Survival Gun: Crossfire Mk 1 Combination Pump

By Dave Parris, GunBroker Staff

The age-old question, “If you could only have one gun when the ‘stuff’ hits the fan, what would it be and why?” I’ll admit, this one has always been tough for me to answer. 

When I go deer hunting, I carry a gun on my hip for small game to go along with the deer rifle on my shoulder. I also keep a shotgun in my truck for any game birds I might encounter. I’m lucky enough to live in Idaho, where several seasons overlap and I like to be prepared for any opportunity. 

It also means I cannot wrap my head around “one gun to rule them all.” So, when I was asked to write-up on my vote for the SHTF gun, my brain twisted up in knots. Of course, there are the standards that you’ll find everywhere: an AR-15, or a 12-gauge shotgun

The votes for shotguns usually lean toward Mossberg 500, with the Remington 870 being a very close second. Those pump-guns have every barrel and stock configuration you can dream up, including extended tube magazines.

The AR-15 is a popular choice because of the endless options for barrels, stocks, optics, parts and high-capacity magazine. There is also a wide availability of ammo. While it can’t compete with capacity, the 12-gauge shares the ubiquity of ammo. It also adds huge versatility with the different loads of birdshot, buckshot, slugs, etc. There are even 12-gauge confetti shells, believe it or not, just in case you want to have a birthday party while you’re knee-deep in the ashes of civilization (be prepared for anything).

When it comes to bumping around the woods in small game and upland bird season, I have a secret weapon: a Savage 24B-DL in 22LR/20ga. It’s an over/under combination gun and it’s really handy to have a rifle and a shotgun in one gun. 

If I flush a rabbit and miss with the shotgun, I still have a chance with the .22 if it stops and looks back as bunnies tend to do. I can take a squirrel with the .22 and turn right around to use the shotgun on a game bird. I’m aware that Savage and some other companies have made similar O/U combos over the years in .223 Rem/12 ga. This seems like a really great thing to have. However, it just doesn’t offer the capacity or follow-up shots required for an end-of-the-world scenario. So why would I even bring it up?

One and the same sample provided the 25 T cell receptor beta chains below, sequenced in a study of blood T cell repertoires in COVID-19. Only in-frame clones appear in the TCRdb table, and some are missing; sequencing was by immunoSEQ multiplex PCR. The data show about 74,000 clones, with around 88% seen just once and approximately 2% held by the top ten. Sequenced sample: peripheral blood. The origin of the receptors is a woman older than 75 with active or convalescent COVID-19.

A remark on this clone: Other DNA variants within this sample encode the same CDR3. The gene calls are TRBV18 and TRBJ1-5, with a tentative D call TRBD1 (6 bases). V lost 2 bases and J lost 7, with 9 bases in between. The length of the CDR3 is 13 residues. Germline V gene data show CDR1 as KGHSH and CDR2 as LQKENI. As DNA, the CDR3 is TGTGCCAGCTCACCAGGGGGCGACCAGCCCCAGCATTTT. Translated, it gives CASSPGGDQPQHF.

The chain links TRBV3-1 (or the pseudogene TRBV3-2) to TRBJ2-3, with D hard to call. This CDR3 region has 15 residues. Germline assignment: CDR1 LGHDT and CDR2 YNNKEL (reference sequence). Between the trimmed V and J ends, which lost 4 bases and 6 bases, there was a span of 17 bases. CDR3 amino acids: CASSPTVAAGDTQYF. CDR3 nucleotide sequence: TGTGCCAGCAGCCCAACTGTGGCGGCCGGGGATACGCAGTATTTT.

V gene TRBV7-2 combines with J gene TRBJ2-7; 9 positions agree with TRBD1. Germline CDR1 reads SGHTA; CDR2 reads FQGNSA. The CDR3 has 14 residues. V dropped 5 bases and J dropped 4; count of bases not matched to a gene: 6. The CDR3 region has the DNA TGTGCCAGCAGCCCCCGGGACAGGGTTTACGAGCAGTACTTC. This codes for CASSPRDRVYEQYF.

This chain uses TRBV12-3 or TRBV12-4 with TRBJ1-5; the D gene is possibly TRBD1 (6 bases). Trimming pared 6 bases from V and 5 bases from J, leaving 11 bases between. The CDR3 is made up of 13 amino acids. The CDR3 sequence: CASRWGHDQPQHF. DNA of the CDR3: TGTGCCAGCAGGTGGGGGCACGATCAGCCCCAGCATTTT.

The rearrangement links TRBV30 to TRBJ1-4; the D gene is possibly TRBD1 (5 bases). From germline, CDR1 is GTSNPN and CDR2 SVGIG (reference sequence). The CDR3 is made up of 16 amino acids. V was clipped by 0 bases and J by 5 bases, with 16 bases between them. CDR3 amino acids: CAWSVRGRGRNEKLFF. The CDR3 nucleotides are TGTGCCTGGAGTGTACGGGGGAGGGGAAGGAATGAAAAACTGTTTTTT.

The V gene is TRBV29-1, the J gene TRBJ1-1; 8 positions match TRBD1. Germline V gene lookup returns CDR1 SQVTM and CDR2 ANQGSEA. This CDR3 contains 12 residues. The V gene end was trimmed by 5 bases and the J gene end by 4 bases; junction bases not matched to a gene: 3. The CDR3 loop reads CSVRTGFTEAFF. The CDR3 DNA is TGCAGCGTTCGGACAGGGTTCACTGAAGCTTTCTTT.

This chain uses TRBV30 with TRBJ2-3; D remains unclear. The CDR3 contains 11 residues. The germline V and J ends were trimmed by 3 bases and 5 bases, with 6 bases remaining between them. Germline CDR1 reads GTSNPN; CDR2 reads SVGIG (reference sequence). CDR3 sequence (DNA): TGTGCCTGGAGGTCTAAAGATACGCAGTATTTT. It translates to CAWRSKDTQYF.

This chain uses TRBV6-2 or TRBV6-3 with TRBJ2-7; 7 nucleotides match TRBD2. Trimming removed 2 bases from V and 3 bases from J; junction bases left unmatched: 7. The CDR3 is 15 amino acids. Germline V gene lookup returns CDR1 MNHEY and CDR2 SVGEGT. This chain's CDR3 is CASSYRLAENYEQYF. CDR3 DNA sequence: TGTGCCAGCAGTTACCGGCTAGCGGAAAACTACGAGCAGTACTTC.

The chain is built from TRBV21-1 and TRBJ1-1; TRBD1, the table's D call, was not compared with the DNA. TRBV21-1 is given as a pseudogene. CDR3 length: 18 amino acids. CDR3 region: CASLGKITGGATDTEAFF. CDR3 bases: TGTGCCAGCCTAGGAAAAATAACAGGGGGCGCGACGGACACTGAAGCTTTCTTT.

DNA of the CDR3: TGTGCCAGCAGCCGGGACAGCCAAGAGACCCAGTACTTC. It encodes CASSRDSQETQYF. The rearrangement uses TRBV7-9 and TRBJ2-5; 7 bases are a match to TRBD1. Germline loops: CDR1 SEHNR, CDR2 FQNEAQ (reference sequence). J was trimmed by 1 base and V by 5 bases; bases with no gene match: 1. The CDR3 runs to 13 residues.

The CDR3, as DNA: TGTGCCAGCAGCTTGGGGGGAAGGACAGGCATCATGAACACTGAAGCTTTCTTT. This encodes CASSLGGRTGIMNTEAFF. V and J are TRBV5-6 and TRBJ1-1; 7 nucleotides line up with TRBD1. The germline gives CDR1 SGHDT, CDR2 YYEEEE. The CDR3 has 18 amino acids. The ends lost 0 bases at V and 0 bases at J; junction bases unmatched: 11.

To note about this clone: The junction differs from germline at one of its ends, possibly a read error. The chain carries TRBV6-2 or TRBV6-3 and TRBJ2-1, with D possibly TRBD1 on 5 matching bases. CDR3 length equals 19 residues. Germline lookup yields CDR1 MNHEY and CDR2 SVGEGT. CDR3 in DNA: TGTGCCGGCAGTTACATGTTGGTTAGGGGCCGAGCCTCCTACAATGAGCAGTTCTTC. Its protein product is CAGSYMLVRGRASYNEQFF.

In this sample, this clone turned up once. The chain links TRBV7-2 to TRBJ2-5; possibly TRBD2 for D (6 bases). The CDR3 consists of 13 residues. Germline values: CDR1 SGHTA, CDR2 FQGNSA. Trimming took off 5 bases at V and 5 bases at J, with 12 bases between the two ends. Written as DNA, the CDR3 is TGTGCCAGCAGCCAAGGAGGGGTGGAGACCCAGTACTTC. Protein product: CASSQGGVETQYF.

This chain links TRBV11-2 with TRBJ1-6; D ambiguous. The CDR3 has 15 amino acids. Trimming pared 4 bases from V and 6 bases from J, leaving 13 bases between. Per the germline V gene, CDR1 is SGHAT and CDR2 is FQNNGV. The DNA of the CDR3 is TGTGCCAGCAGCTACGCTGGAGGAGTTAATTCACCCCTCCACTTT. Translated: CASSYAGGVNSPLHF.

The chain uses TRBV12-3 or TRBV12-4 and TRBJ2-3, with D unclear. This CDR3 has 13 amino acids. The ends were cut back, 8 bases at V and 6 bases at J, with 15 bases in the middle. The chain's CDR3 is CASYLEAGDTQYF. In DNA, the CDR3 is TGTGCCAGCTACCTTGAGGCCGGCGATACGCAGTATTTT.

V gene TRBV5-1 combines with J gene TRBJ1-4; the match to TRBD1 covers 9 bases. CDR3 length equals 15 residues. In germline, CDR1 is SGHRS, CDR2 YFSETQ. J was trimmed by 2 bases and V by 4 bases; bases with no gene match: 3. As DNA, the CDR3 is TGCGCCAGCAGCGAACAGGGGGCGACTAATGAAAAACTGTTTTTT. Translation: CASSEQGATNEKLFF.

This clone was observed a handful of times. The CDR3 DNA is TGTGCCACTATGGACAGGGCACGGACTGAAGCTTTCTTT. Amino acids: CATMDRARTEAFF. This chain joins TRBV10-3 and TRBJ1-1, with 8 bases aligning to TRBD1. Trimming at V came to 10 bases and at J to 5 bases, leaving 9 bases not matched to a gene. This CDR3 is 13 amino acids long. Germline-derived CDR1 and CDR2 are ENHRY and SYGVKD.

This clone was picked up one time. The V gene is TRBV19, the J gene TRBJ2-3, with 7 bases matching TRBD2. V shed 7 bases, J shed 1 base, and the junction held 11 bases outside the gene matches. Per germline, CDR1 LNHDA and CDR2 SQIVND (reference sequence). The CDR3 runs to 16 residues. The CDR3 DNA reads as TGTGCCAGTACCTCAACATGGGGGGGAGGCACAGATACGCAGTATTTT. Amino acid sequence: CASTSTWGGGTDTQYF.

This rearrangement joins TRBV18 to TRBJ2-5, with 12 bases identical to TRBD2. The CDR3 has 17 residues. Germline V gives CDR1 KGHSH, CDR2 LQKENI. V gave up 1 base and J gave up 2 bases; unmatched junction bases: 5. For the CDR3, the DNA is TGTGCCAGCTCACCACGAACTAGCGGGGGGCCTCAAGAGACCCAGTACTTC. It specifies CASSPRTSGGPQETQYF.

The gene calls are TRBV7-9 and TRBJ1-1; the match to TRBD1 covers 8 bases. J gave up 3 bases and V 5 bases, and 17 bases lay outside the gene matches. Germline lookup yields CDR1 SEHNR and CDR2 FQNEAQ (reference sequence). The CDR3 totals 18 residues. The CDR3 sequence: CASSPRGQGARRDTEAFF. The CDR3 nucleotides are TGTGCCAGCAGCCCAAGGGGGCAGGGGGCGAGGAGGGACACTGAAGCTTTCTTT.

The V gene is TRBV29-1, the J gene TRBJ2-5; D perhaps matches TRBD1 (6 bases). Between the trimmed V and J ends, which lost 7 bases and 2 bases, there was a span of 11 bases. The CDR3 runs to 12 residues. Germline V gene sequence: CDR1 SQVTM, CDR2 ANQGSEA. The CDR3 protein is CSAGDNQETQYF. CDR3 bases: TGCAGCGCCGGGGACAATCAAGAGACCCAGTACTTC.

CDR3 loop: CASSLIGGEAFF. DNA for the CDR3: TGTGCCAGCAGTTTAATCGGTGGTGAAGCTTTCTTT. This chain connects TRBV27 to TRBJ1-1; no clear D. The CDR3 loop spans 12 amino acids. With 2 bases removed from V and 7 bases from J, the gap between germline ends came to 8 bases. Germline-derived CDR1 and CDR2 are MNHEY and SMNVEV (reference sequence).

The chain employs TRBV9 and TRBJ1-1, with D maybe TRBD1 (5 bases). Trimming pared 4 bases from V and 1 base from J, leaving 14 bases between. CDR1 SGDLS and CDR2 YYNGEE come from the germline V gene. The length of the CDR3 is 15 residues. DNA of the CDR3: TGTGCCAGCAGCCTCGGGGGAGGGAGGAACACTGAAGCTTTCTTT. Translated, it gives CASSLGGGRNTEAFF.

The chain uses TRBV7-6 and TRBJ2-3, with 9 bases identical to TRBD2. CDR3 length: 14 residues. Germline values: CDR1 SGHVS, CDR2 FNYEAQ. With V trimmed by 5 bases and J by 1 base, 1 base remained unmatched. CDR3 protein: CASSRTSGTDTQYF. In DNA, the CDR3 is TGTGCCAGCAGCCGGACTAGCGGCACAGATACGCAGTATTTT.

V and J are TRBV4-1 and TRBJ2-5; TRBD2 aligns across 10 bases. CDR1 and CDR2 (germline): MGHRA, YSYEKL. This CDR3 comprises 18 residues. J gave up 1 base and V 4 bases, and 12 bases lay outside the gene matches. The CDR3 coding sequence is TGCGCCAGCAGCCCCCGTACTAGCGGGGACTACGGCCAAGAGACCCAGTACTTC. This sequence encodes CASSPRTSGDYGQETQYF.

Two Guns in One

Meet the Crossfire Mk 1. It’s one of the most serious contenders in my book for the one gun I’d want to have in the apocalypse. It checks all the boxes for me. With a four-round detachable tube magazine for the top 12-gauge barrel chambered for up to 3-inch shells, I can have that wide selection of ammo with a serious close-range thump. It even uses the Winchester choke tube system. 

Add the .223 lower barrel and a mag-well that accepts AR-15 mags, and I’m getting the best of both worlds. It has a rail on the forend for mounting a light and a top rail for mounting an optic. It also has a front post sight and adjustable peep rear sight, in case a battery-operated optic died. I don’t want to be bartering bullets for batteries at the end of the world.

Although it’s a pump-action, I wouldn’t say it’s a simplistic design. There’s a selector switch to alternate between the top (shotgun) and bottom (rifle) barrels, with “Safe” in between the two. In all honesty, they were plagued with issues and went out of business as a result, even though the company cleared up those issues. So, while this would be my SHTF gun, I’d want it run past my gunsmith to ensure that those issues were resolved and get the chamber converted to a .223 Wylde. 

If needed, I’d also see if he can do anything to ensure the 12-gauge would feed mini-shells to increase capacity and versatility. Finally, anyone who knows me knows I like oddball guns, and the Crossfire Mk 1 definitely checks a crucial box for me.

Crossfire Mk 1 Specs

  • Manufacturer: Crossfire
  • Action: Pump
  • Chambering: 5.56 & 12 gauge
  • Capacity: 4 for 12 gauge/AR magazines for 5.56
  • Barrel: 19” for Shotgun, 16” for Rifle
  • Stock: Plastic
  • Finish: Blue
  • Price: Around $2,000

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